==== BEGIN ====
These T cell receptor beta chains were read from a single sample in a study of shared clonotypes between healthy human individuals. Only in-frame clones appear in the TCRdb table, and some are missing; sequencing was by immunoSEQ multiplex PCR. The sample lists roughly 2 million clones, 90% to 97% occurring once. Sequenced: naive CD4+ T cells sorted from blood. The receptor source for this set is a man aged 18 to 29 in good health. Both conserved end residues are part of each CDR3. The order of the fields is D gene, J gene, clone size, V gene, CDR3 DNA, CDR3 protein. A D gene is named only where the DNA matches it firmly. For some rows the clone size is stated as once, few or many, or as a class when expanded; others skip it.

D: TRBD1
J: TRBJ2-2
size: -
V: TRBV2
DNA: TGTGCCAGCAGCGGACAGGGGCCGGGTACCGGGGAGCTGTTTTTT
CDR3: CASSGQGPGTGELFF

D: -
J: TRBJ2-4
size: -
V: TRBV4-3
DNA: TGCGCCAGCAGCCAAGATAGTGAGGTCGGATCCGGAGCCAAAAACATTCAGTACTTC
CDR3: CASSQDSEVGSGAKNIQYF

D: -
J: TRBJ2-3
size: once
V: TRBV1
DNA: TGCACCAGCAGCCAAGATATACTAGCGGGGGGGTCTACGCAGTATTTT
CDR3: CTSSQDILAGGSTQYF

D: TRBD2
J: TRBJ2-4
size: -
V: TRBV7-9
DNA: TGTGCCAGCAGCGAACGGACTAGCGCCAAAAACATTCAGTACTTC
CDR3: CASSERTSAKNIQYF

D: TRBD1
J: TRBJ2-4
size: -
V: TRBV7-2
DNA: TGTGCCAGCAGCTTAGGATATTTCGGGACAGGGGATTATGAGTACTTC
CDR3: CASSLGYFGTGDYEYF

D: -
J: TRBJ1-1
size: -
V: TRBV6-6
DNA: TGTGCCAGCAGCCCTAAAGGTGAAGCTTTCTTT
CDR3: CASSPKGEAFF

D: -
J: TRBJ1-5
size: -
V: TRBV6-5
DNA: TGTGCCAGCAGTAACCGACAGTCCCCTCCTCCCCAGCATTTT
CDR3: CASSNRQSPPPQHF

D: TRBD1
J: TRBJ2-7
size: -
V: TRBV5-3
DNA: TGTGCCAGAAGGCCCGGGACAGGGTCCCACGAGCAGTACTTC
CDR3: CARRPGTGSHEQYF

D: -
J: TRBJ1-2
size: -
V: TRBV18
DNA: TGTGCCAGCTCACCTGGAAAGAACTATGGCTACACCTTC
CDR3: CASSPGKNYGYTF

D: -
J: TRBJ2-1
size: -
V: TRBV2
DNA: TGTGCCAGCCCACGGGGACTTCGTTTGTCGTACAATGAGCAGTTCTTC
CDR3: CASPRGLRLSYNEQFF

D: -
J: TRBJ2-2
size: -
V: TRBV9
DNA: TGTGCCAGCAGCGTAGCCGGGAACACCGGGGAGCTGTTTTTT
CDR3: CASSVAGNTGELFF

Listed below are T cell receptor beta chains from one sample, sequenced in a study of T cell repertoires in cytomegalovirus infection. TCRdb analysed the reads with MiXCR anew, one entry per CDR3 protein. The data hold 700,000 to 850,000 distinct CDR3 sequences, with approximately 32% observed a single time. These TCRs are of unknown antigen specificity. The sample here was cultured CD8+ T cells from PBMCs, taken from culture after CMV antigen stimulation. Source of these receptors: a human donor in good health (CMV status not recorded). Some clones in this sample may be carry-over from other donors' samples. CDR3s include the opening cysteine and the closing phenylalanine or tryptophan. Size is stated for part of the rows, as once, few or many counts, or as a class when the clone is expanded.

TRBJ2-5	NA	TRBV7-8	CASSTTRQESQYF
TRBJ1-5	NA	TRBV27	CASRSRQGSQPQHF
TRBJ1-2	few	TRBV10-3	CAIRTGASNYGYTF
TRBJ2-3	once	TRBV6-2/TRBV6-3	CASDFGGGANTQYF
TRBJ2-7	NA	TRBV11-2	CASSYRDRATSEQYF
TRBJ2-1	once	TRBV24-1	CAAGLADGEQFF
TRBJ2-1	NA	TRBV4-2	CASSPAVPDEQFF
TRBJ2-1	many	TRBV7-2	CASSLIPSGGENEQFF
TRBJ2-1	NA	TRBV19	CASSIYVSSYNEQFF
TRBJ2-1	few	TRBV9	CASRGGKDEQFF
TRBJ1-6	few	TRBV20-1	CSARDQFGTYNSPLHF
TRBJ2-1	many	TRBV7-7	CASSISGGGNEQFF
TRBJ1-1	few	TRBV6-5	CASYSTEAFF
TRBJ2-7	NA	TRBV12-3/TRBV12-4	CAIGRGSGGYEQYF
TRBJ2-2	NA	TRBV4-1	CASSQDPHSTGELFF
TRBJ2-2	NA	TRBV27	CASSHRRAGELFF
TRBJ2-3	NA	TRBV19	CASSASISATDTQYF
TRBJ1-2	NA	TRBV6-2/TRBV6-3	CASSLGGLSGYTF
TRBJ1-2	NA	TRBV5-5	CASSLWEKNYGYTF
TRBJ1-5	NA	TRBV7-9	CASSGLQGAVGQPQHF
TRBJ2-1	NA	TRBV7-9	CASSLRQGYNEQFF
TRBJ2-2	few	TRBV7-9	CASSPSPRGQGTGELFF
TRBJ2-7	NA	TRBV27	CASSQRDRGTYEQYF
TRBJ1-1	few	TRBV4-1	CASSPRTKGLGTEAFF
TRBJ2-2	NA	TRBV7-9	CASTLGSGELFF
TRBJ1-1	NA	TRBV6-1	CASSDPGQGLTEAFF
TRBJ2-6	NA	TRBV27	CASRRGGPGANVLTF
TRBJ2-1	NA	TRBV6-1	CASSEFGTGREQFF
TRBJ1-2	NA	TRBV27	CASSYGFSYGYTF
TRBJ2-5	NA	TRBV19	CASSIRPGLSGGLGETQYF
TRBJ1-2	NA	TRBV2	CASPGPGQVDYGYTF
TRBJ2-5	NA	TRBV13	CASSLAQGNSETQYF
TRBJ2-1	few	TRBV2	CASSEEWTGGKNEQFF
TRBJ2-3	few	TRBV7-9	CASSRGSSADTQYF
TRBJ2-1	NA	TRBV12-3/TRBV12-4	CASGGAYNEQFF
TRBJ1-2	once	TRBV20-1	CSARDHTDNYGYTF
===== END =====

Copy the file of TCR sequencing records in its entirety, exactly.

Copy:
These T cell receptor beta chains were read from a single sample in a study of shared clonotypes between healthy human individuals. Only in-frame clones appear in the TCRdb table, and some are missing; sequencing was by immunoSEQ multiplex PCR. The sample lists roughly 2 million clones, 90% to 97% occurring once. Sequenced: naive CD4+ T cells sorted from blood. The receptor source for this set is a man aged 18 to 29 in good health. Both conserved end residues are part of each CDR3. The order of the fields is D gene, J gene, clone size, V gene, CDR3 DNA, CDR3 protein. A D gene is named only where the DNA matches it firmly. For some rows the clone size is stated as once, few or many, or as a class when expanded; others skip it.

D: TRBD1
J: TRBJ2-2
size: -
V: TRBV2
DNA: TGTGCCAGCAGCGGACAGGGGCCGGGTACCGGGGAGCTGTTTTTT
CDR3: CASSGQGPGTGELFF

D: -
J: TRBJ2-4
size: -
V: TRBV4-3
DNA: TGCGCCAGCAGCCAAGATAGTGAGGTCGGATCCGGAGCCAAAAACATTCAGTACTTC
CDR3: CASSQDSEVGSGAKNIQYF

D: -
J: TRBJ2-3
size: once
V: TRBV1
DNA: TGCACCAGCAGCCAAGATATACTAGCGGGGGGGTCTACGCAGTATTTT
CDR3: CTSSQDILAGGSTQYF

D: TRBD2
J: TRBJ2-4
size: -
V: TRBV7-9
DNA: TGTGCCAGCAGCGAACGGACTAGCGCCAAAAACATTCAGTACTTC
CDR3: CASSERTSAKNIQYF

D: TRBD1
J: TRBJ2-4
size: -
V: TRBV7-2
DNA: TGTGCCAGCAGCTTAGGATATTTCGGGACAGGGGATTATGAGTACTTC
CDR3: CASSLGYFGTGDYEYF

D: -
J: TRBJ1-1
size: -
V: TRBV6-6
DNA: TGTGCCAGCAGCCCTAAAGGTGAAGCTTTCTTT
CDR3: CASSPKGEAFF

D: -
J: TRBJ1-5
size: -
V: TRBV6-5
DNA: TGTGCCAGCAGTAACCGACAGTCCCCTCCTCCCCAGCATTTT
CDR3: CASSNRQSPPPQHF

D: TRBD1
J: TRBJ2-7
size: -
V: TRBV5-3
DNA: TGTGCCAGAAGGCCCGGGACAGGGTCCCACGAGCAGTACTTC
CDR3: CARRPGTGSHEQYF

D: -
J: TRBJ1-2
size: -
V: TRBV18
DNA: TGTGCCAGCTCACCTGGAAAGAACTATGGCTACACCTTC
CDR3: CASSPGKNYGYTF

D: -
J: TRBJ2-1
size: -
V: TRBV2
DNA: TGTGCCAGCCCACGGGGACTTCGTTTGTCGTACAATGAGCAGTTCTTC
CDR3: CASPRGLRLSYNEQFF

D: -
J: TRBJ2-2
size: -
V: TRBV9
DNA: TGTGCCAGCAGCGTAGCCGGGAACACCGGGGAGCTGTTTTTT
CDR3: CASSVAGNTGELFF

Listed below are T cell receptor beta chains from one sample, sequenced in a study of T cell repertoires in cytomegalovirus infection. TCRdb analysed the reads with MiXCR anew, one entry per CDR3 protein. The data hold 700,000 to 850,000 distinct CDR3 sequences, with approximately 32% observed a single time. These TCRs are of unknown antigen specificity. The sample here was cultured CD8+ T cells from PBMCs, taken from culture after CMV antigen stimulation. Source of these receptors: a human donor in good health (CMV status not recorded). Some clones in this sample may be carry-over from other donors' samples. CDR3s include the opening cysteine and the closing phenylalanine or tryptophan. Size is stated for part of the rows, as once, few or many counts, or as a class when the clone is expanded.

TRBJ2-5	NA	TRBV7-8	CASSTTRQESQYF
TRBJ1-5	NA	TRBV27	CASRSRQGSQPQHF
TRBJ1-2	few	TRBV10-3	CAIRTGASNYGYTF
TRBJ2-3	once	TRBV6-2/TRBV6-3	CASDFGGGANTQYF
TRBJ2-7	NA	TRBV11-2	CASSYRDRATSEQYF
TRBJ2-1	once	TRBV24-1	CAAGLADGEQFF
TRBJ2-1	NA	TRBV4-2	CASSPAVPDEQFF
TRBJ2-1	many	TRBV7-2	CASSLIPSGGENEQFF
TRBJ2-1	NA	TRBV19	CASSIYVSSYNEQFF
TRBJ2-1	few	TRBV9	CASRGGKDEQFF
TRBJ1-6	few	TRBV20-1	CSARDQFGTYNSPLHF
TRBJ2-1	many	TRBV7-7	CASSISGGGNEQFF
TRBJ1-1	few	TRBV6-5	CASYSTEAFF
TRBJ2-7	NA	TRBV12-3/TRBV12-4	CAIGRGSGGYEQYF
TRBJ2-2	NA	TRBV4-1	CASSQDPHSTGELFF
TRBJ2-2	NA	TRBV27	CASSHRRAGELFF
TRBJ2-3	NA	TRBV19	CASSASISATDTQYF
TRBJ1-2	NA	TRBV6-2/TRBV6-3	CASSLGGLSGYTF
TRBJ1-2	NA	TRBV5-5	CASSLWEKNYGYTF
TRBJ1-5	NA	TRBV7-9	CASSGLQGAVGQPQHF
TRBJ2-1	NA	TRBV7-9	CASSLRQGYNEQFF
TRBJ2-2	few	TRBV7-9	CASSPSPRGQGTGELFF
TRBJ2-7	NA	TRBV27	CASSQRDRGTYEQYF
TRBJ1-1	few	TRBV4-1	CASSPRTKGLGTEAFF
TRBJ2-2	NA	TRBV7-9	CASTLGSGELFF
TRBJ1-1	NA	TRBV6-1	CASSDPGQGLTEAFF
TRBJ2-6	NA	TRBV27	CASRRGGPGANVLTF
TRBJ2-1	NA	TRBV6-1	CASSEFGTGREQFF
TRBJ1-2	NA	TRBV27	CASSYGFSYGYTF
TRBJ2-5	NA	TRBV19	CASSIRPGLSGGLGETQYF
TRBJ1-2	NA	TRBV2	CASPGPGQVDYGYTF
TRBJ2-5	NA	TRBV13	CASSLAQGNSETQYF
TRBJ2-1	few	TRBV2	CASSEEWTGGKNEQFF
TRBJ2-3	few	TRBV7-9	CASSRGSSADTQYF
TRBJ2-1	NA	TRBV12-3/TRBV12-4	CASGGAYNEQFF
TRBJ1-2	once	TRBV20-1	CSARDHTDNYGYTF